The authorities gave orders on 1 August to withdraw all copies of the latest issue of the pro-government weekly Ebano from sale and then burn the entire issue because of an article about government harassment of the media and journalists in Equatorial Guinea.
The story was based on an interview with Samuel Obiang Mbana, a freelance reporter for Agence France-Presse, Deutsche Welle and Africa No. 1 radio, who called on the government to train the security forces to respect the role of the media and to let journalists to their job.
In the interview, Obiang Mbana described his latest run-in with the security forces at a political meeting a few days ago, when a plainclothes policeman accosted him and a reporter for the newspaper El Lector, confiscated their camera memory cards and took them to the security ministry, where they were later released.
“This is a blatant violation of the right to access information,” said Cléa Kahn-Sriber, the head of RSF’s Africa desk. “Aside from the island where Malabo, the capital, is located, most of the country is cut off from freely-reported news and information. Journalists are followed and threatened. The Internet is censored. We urge the authorities to let journalists work properly, especially with parliamentary elections due in December.”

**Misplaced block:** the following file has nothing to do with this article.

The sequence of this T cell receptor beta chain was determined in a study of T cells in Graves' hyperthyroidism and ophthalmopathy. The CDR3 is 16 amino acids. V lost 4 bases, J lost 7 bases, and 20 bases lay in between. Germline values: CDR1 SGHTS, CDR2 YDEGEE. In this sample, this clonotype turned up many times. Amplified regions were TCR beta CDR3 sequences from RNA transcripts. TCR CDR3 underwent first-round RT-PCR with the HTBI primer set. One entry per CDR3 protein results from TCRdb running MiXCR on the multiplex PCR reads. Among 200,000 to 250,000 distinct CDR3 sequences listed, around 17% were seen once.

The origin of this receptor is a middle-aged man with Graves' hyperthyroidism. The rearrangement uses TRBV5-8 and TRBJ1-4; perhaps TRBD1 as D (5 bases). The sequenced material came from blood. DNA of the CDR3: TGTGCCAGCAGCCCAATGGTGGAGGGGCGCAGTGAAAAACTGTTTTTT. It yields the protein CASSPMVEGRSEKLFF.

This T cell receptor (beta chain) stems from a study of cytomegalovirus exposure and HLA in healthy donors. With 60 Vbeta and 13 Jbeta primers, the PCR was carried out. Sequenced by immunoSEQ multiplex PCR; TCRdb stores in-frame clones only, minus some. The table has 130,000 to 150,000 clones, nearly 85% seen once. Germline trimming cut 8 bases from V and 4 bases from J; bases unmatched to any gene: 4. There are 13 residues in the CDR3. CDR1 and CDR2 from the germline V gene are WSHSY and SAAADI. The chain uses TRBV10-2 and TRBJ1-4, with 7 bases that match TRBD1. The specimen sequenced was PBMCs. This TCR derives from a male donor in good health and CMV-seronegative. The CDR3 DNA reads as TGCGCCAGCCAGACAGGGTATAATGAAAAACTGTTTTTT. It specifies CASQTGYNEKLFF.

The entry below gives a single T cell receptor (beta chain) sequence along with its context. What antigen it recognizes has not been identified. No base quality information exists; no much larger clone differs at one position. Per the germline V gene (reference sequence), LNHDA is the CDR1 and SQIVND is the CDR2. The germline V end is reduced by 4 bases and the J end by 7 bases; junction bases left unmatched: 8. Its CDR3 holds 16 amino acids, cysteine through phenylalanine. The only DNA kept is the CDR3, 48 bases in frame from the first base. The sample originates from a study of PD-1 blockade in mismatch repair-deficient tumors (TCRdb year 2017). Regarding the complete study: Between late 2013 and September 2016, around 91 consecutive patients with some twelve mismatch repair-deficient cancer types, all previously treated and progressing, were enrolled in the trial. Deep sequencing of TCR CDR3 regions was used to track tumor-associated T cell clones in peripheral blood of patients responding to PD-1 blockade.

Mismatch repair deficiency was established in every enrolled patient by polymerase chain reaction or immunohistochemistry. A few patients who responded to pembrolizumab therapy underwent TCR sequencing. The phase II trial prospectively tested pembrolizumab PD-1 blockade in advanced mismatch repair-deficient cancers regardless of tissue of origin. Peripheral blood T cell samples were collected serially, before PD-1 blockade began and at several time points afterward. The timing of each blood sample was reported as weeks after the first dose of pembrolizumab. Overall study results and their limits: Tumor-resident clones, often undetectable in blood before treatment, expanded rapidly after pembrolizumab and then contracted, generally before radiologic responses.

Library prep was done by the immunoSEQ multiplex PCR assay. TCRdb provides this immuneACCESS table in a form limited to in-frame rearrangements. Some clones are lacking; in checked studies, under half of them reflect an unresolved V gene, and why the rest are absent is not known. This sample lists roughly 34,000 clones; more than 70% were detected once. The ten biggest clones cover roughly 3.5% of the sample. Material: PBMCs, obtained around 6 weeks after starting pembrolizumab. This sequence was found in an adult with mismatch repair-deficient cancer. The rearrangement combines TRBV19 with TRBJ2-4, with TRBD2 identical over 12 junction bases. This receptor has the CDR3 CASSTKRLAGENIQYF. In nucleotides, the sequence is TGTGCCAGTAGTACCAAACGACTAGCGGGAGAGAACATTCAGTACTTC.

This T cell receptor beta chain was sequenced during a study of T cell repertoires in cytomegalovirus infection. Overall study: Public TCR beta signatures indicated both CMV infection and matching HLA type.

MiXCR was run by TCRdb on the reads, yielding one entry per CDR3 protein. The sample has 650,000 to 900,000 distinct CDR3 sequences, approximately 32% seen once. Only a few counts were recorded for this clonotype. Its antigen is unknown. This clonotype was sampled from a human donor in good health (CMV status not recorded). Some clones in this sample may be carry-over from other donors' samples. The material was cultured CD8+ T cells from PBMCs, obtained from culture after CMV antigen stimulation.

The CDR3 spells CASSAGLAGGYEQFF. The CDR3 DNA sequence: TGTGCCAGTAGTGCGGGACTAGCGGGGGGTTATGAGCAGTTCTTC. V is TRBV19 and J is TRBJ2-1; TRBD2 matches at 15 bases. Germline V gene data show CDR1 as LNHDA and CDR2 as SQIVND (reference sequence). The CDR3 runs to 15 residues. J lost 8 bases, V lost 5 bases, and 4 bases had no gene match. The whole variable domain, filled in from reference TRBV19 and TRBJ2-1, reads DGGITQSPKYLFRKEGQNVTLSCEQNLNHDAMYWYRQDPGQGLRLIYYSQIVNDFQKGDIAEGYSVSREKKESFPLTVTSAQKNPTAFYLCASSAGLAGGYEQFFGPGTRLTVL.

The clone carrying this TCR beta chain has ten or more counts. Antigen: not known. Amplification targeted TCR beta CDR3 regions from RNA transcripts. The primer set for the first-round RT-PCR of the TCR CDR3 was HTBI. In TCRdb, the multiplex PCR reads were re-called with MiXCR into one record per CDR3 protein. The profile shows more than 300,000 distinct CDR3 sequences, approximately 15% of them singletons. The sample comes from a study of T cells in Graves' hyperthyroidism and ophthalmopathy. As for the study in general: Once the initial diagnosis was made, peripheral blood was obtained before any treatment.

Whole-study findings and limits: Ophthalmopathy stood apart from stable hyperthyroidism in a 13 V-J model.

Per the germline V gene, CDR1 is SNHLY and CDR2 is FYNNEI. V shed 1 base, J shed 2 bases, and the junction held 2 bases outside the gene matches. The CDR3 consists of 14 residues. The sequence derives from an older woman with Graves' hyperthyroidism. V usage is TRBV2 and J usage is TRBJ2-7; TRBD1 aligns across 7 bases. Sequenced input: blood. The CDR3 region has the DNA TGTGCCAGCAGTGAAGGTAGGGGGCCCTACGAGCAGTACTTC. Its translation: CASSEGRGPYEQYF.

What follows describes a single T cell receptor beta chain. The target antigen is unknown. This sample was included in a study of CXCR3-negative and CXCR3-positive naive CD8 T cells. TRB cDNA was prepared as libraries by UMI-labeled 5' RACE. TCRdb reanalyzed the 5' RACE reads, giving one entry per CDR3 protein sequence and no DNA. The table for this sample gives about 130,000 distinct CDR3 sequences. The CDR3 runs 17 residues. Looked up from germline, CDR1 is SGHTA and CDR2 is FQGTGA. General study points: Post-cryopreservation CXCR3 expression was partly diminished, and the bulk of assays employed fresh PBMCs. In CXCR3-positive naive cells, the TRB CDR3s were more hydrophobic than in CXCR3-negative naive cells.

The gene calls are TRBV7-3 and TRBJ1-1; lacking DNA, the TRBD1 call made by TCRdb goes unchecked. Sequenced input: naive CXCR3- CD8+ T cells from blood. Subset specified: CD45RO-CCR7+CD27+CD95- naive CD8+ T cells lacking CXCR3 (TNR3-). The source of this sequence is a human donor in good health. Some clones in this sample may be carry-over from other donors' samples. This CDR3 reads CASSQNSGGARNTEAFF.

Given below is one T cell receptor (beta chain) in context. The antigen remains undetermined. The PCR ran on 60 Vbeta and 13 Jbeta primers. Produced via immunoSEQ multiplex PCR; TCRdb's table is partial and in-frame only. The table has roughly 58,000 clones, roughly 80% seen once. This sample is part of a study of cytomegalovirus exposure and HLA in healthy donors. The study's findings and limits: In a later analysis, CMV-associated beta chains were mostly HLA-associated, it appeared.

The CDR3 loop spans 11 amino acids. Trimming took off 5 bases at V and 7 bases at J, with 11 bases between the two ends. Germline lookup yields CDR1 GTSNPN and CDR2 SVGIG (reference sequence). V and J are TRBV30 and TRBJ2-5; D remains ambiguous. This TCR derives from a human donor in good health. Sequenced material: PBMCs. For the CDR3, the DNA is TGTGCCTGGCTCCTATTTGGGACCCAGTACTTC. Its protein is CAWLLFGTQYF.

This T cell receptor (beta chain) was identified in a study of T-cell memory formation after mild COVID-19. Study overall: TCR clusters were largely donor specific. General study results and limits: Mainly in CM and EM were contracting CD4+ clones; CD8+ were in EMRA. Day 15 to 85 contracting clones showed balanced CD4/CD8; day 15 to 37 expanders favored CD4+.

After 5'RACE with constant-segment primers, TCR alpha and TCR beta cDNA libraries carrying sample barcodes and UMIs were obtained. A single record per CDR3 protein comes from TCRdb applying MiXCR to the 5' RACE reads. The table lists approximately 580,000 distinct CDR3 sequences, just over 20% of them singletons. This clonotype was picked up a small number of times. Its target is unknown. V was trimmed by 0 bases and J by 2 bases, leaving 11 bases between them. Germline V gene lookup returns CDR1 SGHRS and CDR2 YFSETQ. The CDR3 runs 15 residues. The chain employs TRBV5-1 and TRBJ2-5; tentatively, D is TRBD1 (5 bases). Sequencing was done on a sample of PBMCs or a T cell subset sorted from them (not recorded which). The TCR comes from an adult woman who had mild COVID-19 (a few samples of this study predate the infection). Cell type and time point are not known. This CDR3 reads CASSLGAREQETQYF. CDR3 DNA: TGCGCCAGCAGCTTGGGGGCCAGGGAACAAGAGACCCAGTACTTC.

Hounded by the security forces
According to the information obtained by RSF, Obiang Mbana was denied access to a press conference by the interior minister on 26 July on the grounds that “His Excellency said he did not want Africa No. 1.”
As the article reported, Obiang Mbana has often been arrested or harassed by the authorities in connection with his work in recent years. In March 2016, for example, he was arrested while covering the use of force by police to break up a student demonstration in Malabo. Neither his equipment nor his photos were returned to him when he was freed after being held for eight hours at police headquarters.
Equatorial Guinea has been ruled since 1979 by President Teodoro Obiang Nguema, who keeps the civilian population and the media under the closest control and predictably won another term in April 2016.
The very few independent media outlets are subject to frequent obstruction, while journalists can be detained without charge. There is constant censorship with the aim of silencing all criticism of the regime. It extends to foreign reporters, who are often denied visas or forcibly expelled.
Equatorial Guinea is ranked 171st out of 180 countries in RSF’s 2017 World Press Freedom Index after falling another three places in the past year.